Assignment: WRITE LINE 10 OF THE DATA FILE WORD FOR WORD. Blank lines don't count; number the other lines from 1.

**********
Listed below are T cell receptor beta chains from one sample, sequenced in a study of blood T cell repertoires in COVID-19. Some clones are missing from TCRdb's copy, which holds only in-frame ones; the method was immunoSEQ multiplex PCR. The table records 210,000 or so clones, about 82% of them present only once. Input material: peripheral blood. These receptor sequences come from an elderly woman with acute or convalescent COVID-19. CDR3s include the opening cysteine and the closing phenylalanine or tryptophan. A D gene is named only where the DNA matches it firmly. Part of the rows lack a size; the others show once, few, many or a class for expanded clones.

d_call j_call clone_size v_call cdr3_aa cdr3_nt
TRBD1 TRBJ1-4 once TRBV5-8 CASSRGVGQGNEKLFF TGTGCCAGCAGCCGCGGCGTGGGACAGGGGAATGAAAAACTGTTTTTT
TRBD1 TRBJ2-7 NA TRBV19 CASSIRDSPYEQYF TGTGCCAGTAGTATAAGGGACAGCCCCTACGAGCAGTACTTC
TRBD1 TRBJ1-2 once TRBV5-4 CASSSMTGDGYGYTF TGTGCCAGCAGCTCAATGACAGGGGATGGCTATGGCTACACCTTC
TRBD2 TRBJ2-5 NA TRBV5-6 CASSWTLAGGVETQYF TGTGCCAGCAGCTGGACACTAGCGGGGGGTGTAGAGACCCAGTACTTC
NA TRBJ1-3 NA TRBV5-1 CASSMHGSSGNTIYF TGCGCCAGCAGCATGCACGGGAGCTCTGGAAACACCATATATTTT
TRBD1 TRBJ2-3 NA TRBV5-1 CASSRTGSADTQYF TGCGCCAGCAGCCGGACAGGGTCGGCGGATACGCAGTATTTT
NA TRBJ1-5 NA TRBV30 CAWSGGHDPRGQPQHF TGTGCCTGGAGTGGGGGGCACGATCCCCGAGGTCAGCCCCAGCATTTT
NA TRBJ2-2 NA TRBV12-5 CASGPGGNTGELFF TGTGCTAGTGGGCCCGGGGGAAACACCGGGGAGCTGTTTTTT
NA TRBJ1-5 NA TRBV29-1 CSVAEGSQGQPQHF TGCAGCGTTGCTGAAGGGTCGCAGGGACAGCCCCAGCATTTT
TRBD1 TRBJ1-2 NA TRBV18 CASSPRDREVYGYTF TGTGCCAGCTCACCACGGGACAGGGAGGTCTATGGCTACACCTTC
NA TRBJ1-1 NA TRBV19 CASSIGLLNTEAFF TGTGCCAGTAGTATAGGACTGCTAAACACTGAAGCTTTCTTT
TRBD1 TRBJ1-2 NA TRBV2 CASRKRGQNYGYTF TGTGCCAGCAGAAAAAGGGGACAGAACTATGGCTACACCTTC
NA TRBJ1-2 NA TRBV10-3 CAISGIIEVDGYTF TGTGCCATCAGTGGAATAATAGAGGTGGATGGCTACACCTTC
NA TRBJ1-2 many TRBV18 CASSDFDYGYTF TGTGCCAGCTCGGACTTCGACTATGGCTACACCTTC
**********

NA TRBJ2-2 NA TRBV12-5 CASGPGGNTGELFF TGTGCTAGTGGGCCCGGGGGAAACACCGGGGAGCTGTTTTTT